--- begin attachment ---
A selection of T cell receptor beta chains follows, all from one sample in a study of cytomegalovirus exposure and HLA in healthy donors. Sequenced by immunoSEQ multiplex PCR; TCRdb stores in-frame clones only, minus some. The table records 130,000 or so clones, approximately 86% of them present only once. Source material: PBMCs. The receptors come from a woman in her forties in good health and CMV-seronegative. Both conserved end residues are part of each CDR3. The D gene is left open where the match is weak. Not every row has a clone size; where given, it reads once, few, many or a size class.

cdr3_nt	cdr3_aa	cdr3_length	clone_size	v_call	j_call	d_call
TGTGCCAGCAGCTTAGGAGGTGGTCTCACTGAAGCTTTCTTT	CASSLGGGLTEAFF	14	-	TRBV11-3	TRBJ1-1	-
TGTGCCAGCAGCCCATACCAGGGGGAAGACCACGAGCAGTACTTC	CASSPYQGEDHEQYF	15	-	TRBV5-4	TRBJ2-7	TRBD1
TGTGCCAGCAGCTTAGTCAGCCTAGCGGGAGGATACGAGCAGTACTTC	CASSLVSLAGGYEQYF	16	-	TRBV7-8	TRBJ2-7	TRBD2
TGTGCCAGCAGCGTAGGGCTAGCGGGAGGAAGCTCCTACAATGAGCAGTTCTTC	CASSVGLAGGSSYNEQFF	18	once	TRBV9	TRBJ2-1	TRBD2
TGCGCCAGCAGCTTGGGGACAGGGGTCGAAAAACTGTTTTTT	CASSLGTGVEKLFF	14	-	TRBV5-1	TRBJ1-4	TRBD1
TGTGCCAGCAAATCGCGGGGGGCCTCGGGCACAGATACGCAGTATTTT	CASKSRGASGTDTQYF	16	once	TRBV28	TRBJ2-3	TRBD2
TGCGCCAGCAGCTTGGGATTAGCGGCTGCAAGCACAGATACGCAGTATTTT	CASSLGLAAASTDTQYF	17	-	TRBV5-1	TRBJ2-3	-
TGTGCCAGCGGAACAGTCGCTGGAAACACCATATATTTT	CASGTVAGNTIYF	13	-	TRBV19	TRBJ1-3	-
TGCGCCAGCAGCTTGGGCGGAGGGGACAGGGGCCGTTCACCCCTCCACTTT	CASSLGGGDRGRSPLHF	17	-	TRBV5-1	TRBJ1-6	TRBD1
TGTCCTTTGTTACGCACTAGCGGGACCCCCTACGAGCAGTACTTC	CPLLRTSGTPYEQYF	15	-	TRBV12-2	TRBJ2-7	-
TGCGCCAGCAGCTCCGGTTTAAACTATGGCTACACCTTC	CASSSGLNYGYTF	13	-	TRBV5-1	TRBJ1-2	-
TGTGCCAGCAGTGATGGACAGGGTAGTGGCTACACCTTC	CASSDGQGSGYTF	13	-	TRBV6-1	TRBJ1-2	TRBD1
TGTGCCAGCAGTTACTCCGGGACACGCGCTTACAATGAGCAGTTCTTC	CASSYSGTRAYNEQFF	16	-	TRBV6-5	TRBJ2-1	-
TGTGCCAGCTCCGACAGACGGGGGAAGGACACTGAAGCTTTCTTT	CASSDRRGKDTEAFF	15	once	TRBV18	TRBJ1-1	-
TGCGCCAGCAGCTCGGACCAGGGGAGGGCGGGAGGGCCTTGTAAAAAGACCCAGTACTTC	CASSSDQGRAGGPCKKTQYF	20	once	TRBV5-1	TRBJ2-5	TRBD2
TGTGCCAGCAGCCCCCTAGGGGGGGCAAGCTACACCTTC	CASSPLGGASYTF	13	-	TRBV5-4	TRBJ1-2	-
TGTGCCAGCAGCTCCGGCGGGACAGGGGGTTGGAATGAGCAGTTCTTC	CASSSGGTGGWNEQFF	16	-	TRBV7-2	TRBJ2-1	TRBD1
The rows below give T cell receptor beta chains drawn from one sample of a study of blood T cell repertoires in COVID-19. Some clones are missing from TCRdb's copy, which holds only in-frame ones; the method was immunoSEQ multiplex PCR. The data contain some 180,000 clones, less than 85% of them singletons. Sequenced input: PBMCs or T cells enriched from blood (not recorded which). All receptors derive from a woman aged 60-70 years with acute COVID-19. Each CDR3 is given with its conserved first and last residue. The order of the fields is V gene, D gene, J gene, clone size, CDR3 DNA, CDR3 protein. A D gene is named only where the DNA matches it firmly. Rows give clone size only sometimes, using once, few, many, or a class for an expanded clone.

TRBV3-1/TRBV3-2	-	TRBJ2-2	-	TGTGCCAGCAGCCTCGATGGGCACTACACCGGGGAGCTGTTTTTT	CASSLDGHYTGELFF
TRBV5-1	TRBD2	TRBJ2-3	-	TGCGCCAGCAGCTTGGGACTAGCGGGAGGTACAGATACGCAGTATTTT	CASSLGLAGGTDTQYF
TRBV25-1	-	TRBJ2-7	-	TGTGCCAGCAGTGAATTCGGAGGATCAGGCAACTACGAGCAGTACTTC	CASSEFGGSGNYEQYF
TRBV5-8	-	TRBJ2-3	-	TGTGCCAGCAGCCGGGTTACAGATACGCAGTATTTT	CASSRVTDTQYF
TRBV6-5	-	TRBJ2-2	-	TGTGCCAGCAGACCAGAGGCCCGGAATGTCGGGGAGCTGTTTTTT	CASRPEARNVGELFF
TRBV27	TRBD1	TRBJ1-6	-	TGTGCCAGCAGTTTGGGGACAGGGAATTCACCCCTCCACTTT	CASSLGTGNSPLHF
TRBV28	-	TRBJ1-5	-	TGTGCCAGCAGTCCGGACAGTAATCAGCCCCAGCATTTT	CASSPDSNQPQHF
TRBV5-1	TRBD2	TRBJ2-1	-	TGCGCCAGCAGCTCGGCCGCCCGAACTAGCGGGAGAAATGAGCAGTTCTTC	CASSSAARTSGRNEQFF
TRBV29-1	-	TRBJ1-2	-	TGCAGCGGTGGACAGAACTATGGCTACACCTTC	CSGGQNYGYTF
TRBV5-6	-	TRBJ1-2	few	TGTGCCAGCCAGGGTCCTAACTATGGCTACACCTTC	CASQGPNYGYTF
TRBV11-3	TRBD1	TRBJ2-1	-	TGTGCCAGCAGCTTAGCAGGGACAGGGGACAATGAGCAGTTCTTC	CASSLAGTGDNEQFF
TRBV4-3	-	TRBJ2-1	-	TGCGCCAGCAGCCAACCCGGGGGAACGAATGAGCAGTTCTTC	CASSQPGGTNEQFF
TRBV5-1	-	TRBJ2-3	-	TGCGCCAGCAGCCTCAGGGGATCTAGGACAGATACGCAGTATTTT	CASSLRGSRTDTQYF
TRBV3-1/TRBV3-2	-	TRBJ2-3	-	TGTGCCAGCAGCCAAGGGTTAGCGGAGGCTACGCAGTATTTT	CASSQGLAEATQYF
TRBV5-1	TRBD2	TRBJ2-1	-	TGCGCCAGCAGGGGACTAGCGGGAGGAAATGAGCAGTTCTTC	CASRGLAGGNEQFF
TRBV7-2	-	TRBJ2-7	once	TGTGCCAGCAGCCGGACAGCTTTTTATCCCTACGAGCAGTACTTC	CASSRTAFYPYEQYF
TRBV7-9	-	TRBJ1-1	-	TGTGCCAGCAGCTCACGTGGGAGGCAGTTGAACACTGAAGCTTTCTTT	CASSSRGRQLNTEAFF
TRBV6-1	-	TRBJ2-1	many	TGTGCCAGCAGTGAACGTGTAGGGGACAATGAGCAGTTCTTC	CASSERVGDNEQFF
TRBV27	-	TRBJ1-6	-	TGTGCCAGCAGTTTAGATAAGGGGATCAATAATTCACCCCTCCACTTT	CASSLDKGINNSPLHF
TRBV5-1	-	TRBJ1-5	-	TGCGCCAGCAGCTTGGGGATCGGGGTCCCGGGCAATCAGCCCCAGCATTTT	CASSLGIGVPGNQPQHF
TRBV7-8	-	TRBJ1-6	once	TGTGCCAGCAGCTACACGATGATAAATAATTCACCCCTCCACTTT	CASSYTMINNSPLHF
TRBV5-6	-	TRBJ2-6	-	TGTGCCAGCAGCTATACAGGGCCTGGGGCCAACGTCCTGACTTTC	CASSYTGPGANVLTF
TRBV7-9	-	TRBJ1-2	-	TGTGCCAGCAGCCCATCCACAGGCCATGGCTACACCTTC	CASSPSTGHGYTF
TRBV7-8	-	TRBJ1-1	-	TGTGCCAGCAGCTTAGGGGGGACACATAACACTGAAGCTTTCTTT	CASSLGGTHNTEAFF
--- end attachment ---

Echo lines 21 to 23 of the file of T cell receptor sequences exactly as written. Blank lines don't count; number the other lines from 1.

TRBV3-1/TRBV3-2	-	TRBJ2-2	-	TGTGCCAGCAGCCTCGATGGGCACTACACCGGGGAGCTGTTTTTT	CASSLDGHYTGELFF
TRBV5-1	TRBD2	TRBJ2-3	-	TGCGCCAGCAGCTTGGGACTAGCGGGAGGTACAGATACGCAGTATTTT	CASSLGLAGGTDTQYF
TRBV25-1	-	TRBJ2-7	-	TGTGCCAGCAGTGAATTCGGAGGATCAGGCAACTACGAGCAGTACTTC	CASSEFGGSGNYEQYF